Projects per year
This thesis is concerned with the application of geometric singular perturbation theory to mechanical systems with friction. The mathematical background on geometric singular perturbation theory, on the blow-up method, on non-smooth dynamical systems and on regularization is presented. Thereafter, two mechanical problems with two diﬀerent formulations of the friction force are introduced and analysed. The ﬁrst mechanical problem is a one-dimensional spring-block model describing earthquake faulting. The dynamics of earthquakes is naturally a multiple timescale problem: the timescale of earthquake ruptures is very short, when compared to the time interval between two consecutive ruptures. We identify a small parameter ε that describes the separation between the timescales, so that ε = 0 idealises the complete timescale separation. Earthquake faulting problems also have multiple spatial scales. The action of friction is generally explained as the loss and restoration of linkages between the surface asperities at the molecular scale. However, the consequences of friction are noticeable at much larger scales, like hundreds of kilometers. By using geometric singular perturbation theory and the blow-up method, we provide a detailed description of the periodicity of the earthquake episodes. In particular, we show that attracting limit cycles arise from a degenerate Hopf bifurcation, whose degeneracy is due to an underlying Hamiltonian structure that leads to large amplitude oscillations. We use a Poincaré compactiﬁcation to study the system near inﬁnity. At inﬁnity, the critical manifold loses hyperbolicity with an exponential rate. We use an adaptation of the blow-up method to recover the hyperbolicity. This enables the identiﬁcation of a new attracting manifold, that organises the dynamics at inﬁnity for ε = 0. This in turn leads to the formulation of a conjecture on the behaviour of the limit cycles as the timescale separation increases for 0 < ε 1. We illustrate our ﬁndings with numerics, and outline the proof of the conjecture. We also discuss how our results can be used to study a similar class of problems. The second mechanical problem is a friction oscillator subject to stiction. The vector ﬁeld of this discontinuous model does not follow the Filippov convention, and the concept of Filippov solutions cannot be used. Furthermore, some Carathéodory solutions are unphysical. Therefore, we introduce the concept of stiction solutions: these are the Carathéodory solutions that are physically relevant, i.e. the ones that follow the stiction law. However, we ﬁnd that some of the stiction solutions are forward non-unique in subregions of the slip onset. We call these solutions singular, in contrast to the regular stiction solutions that are forward unique. In order to further the understanding of the non-unique dynamics, we introduce a regularization of the model. This gives a singularly perturbed problem that captures the main features of the original discontinuous problem. We identify a repelling slow manifold that separates the forward slipping to forward sticking solutions, leading to a high sensitivity to the initial conditions. On this slow manifold we ﬁnd canard trajectories, that have the physical interpretation of delaying the slip onset. We show numerically that the regularized problem has a family of periodic orbits interacting with the canards. We observe that this family is unstable of saddle type and that it connects, in the rigid body limit, the two regular, slip-stick branches of the discontinuous problem, that were otherwise disconnected.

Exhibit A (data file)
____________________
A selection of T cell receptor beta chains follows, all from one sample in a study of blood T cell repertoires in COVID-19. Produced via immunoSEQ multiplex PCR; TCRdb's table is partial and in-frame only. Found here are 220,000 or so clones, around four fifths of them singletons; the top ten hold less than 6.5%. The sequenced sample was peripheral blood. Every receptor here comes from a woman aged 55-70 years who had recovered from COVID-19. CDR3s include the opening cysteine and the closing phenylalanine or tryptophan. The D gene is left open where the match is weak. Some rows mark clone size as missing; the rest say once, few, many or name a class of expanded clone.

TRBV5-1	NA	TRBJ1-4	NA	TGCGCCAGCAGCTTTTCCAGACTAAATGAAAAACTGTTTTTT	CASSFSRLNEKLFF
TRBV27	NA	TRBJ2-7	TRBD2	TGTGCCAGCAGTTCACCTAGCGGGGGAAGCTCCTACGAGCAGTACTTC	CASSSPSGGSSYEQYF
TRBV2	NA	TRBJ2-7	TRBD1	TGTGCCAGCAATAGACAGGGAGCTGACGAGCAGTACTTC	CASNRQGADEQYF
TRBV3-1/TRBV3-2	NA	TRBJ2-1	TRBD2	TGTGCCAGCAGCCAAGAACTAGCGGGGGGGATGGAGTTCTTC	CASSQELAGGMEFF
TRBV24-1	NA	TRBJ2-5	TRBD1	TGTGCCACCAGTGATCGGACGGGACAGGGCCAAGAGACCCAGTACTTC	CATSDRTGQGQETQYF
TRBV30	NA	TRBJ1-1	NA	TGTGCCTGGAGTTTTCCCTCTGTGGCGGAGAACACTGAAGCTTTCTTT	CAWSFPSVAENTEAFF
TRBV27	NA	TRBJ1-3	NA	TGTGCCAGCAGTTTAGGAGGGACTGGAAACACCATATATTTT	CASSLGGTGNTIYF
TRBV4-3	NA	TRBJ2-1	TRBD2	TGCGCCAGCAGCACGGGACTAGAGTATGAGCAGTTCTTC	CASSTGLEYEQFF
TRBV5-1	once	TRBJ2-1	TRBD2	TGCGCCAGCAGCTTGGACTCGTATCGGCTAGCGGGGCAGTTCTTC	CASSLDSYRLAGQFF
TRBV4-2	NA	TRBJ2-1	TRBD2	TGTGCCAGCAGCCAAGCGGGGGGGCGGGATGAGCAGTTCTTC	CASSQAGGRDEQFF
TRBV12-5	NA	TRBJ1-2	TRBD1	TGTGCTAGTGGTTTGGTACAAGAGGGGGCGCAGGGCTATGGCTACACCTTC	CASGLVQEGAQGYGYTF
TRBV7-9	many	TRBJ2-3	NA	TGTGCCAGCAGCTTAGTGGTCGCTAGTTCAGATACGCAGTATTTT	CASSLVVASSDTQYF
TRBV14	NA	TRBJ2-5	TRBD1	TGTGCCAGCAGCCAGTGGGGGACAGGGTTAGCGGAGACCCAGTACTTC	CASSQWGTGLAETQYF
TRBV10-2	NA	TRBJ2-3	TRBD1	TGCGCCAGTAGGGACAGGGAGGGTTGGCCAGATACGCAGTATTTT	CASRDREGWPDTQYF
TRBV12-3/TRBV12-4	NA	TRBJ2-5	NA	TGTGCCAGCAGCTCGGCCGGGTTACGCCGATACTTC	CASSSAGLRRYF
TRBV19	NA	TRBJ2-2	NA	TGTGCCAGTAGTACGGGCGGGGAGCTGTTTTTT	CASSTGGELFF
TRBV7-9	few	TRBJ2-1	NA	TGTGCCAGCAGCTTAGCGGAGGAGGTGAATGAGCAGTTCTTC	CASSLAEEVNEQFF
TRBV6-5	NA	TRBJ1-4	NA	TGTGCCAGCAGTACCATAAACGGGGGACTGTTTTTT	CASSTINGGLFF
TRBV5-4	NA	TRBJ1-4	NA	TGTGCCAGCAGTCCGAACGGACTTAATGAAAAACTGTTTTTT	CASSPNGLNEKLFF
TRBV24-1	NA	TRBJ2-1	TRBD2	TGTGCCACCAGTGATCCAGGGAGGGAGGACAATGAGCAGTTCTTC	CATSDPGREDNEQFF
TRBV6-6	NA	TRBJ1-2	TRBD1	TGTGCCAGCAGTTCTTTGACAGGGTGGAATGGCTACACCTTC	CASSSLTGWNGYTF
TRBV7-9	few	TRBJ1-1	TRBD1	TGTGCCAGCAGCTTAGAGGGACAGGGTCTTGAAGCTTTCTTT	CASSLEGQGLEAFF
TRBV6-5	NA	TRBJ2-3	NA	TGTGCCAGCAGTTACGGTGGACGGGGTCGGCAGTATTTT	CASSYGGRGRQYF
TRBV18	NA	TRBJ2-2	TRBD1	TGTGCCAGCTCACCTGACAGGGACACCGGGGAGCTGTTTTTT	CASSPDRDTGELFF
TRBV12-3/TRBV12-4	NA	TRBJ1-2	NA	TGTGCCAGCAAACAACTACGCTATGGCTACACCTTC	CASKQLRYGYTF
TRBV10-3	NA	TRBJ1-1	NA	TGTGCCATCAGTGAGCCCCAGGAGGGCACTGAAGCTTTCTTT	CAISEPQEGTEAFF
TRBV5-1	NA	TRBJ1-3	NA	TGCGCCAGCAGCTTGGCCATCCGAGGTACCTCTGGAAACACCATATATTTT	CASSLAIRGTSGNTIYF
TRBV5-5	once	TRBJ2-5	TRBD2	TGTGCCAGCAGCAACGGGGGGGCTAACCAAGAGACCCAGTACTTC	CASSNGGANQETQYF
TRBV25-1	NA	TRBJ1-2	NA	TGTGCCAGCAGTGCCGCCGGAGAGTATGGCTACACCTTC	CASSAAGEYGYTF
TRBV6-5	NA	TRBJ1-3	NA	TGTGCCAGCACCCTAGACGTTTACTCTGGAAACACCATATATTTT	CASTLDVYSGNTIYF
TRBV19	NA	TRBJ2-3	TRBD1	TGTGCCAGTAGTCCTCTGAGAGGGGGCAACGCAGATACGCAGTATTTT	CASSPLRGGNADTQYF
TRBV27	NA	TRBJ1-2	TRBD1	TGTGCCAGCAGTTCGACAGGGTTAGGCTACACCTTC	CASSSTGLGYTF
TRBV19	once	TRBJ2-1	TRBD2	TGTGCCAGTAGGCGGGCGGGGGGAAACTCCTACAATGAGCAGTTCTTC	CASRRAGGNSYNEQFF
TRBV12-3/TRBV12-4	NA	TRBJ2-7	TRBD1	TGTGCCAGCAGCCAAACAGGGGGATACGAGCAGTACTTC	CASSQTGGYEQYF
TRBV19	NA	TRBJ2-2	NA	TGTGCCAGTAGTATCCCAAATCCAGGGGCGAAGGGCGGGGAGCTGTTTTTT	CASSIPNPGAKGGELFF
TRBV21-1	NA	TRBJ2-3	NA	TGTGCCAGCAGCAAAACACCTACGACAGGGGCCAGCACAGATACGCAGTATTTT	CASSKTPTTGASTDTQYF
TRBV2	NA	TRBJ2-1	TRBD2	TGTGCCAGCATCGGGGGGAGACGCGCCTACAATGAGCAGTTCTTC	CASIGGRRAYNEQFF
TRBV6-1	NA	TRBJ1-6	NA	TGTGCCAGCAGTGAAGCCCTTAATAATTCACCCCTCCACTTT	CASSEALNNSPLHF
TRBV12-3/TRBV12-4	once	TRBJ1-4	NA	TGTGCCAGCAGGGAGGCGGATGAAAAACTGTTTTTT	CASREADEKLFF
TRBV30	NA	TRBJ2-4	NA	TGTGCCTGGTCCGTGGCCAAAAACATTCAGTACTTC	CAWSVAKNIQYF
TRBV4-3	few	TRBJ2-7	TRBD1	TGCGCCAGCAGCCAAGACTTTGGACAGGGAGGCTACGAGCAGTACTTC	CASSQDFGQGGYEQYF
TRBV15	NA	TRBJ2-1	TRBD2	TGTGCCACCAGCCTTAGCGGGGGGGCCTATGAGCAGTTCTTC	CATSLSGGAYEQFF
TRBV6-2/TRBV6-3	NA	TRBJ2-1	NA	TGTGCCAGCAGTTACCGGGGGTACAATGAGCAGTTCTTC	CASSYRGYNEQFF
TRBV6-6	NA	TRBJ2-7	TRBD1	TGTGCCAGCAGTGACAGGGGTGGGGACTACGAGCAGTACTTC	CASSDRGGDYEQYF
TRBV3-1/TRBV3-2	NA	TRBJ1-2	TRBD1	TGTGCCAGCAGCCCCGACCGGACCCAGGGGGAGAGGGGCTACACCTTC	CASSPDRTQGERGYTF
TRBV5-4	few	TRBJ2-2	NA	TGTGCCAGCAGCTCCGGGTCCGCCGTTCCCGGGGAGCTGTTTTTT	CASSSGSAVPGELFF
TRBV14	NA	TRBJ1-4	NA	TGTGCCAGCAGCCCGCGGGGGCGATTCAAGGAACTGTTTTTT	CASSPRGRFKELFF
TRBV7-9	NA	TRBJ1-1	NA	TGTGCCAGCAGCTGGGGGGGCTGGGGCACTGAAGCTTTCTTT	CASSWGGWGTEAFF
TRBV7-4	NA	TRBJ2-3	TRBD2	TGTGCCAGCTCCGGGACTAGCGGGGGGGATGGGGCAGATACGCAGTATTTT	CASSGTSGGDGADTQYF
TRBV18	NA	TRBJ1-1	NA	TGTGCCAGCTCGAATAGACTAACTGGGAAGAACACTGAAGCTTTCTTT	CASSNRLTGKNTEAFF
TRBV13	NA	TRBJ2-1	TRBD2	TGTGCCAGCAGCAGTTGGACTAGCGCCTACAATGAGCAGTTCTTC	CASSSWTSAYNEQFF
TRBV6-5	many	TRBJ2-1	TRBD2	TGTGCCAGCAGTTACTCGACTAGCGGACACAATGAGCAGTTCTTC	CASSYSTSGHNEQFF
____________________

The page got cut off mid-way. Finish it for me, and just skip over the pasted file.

|Number of pages||146|
|Publication status||Published - 2018|
|Series||DTU Compute PHD-2017|
15/10/2014 → 13/12/2017